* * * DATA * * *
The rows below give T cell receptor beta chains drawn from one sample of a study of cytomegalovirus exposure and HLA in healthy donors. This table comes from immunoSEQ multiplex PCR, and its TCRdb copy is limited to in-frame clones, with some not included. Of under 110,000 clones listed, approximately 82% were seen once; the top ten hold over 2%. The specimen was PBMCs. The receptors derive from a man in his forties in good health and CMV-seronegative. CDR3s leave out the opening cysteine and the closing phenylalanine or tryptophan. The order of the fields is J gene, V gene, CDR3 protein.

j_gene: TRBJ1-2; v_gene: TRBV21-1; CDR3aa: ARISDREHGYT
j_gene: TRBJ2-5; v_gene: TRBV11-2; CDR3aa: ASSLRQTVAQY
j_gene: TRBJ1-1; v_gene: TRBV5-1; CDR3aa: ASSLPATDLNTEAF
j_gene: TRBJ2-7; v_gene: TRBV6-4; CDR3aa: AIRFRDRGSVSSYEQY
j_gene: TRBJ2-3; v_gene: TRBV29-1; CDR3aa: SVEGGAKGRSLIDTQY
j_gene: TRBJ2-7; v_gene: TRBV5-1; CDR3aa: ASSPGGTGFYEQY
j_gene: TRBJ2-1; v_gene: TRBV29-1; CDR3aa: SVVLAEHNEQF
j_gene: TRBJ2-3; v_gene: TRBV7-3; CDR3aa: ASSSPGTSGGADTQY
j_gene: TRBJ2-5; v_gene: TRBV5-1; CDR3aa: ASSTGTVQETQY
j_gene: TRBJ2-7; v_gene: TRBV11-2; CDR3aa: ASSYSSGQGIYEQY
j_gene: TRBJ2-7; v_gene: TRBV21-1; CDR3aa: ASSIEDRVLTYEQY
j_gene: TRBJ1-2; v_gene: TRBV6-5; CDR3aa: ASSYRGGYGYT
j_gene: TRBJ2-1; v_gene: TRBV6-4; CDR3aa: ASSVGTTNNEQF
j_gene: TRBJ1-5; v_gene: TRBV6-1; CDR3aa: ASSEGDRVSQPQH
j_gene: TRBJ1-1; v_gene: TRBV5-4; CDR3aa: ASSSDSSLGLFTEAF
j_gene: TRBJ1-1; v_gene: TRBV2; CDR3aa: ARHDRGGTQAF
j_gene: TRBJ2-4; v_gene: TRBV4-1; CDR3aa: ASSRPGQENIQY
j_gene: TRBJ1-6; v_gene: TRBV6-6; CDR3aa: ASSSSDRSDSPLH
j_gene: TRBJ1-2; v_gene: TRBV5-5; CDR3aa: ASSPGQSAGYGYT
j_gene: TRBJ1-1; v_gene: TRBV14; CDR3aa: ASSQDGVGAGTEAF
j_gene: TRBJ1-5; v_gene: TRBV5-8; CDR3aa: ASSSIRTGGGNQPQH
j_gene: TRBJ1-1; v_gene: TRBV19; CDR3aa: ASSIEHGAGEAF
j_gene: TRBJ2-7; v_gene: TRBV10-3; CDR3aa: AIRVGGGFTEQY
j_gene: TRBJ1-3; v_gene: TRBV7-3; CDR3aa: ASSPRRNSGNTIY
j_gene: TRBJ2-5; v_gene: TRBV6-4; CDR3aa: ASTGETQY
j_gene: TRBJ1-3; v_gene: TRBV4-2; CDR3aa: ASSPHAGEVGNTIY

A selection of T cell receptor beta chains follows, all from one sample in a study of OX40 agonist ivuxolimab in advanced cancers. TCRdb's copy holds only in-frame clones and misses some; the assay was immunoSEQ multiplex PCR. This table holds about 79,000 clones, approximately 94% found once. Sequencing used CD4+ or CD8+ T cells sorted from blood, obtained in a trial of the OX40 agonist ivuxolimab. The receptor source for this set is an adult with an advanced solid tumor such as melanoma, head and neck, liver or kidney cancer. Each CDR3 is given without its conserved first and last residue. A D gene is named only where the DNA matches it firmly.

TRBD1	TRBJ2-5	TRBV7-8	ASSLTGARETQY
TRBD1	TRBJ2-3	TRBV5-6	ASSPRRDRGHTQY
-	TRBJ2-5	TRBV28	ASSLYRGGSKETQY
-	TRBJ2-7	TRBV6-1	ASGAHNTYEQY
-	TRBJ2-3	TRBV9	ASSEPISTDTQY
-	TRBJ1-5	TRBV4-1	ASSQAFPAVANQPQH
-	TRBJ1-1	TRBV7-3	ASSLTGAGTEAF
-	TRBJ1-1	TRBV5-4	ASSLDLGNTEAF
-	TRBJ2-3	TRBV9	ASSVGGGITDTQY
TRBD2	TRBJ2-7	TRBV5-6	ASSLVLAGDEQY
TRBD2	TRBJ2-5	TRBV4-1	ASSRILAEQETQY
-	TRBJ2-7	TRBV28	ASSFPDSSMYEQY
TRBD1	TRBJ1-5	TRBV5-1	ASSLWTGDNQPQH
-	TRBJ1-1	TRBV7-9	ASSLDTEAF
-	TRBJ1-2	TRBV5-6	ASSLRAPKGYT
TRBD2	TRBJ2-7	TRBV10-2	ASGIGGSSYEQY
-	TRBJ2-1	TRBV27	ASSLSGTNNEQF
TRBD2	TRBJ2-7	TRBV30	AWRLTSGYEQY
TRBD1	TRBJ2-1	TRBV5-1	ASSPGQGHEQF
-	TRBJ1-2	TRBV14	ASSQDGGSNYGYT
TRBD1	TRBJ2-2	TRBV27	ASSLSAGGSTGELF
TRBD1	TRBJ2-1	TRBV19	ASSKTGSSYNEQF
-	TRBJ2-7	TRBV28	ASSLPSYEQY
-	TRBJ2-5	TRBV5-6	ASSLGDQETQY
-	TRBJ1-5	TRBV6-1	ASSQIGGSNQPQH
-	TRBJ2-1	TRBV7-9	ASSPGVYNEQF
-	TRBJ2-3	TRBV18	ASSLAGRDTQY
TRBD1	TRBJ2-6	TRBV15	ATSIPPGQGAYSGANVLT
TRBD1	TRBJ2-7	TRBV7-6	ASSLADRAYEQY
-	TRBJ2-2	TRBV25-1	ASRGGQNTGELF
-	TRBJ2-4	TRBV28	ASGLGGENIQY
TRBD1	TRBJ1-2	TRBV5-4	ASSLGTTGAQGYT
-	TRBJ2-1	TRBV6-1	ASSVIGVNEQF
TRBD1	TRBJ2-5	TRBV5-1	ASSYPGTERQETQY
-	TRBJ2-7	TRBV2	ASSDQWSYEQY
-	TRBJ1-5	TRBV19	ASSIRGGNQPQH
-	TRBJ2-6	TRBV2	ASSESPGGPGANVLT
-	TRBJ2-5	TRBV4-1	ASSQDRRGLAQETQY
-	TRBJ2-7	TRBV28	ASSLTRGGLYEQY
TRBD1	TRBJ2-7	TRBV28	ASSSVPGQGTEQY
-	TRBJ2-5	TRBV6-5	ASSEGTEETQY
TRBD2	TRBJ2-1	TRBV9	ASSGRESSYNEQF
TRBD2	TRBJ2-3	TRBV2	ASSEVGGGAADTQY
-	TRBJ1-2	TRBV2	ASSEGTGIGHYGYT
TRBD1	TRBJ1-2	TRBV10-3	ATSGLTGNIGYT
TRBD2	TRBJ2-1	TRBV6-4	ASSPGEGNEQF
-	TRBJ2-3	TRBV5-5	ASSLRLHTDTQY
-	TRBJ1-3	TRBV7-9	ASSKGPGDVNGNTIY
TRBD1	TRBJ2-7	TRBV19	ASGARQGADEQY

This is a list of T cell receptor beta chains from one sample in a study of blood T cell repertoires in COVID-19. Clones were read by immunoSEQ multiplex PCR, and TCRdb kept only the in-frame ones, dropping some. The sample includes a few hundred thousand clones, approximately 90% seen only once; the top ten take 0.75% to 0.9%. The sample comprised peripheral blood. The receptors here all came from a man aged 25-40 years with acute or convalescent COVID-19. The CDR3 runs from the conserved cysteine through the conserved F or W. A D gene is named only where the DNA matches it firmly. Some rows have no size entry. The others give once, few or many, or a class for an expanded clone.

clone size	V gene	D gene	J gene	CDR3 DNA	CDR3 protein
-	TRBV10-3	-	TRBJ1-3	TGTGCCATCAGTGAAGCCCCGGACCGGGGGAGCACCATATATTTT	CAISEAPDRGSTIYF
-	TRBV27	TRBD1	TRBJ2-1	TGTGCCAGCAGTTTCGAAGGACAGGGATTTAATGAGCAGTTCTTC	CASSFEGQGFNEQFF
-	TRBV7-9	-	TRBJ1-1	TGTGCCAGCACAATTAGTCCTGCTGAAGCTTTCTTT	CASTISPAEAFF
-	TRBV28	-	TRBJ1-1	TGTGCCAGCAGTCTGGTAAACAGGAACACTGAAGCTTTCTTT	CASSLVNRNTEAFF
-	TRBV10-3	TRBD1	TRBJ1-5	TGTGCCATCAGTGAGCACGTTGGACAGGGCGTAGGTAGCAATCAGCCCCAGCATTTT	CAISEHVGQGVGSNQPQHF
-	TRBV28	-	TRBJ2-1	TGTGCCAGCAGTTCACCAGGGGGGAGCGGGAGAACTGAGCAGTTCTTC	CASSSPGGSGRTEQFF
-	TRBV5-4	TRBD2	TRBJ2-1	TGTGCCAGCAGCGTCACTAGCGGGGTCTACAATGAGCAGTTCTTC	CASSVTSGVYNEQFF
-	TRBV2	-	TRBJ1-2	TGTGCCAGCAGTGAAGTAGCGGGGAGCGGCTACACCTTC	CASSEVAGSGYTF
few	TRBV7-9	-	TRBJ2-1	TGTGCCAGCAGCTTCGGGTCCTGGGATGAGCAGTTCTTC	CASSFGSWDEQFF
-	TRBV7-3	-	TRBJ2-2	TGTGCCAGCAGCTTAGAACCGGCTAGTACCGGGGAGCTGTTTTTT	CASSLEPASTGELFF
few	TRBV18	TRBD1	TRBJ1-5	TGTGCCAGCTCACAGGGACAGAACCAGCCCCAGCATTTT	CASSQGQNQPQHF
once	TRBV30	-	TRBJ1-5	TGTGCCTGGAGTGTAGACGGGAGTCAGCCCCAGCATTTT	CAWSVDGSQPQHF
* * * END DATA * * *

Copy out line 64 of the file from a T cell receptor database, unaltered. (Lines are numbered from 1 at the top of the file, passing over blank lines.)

-	TRBJ1-5	TRBV19	ASSIRGGNQPQH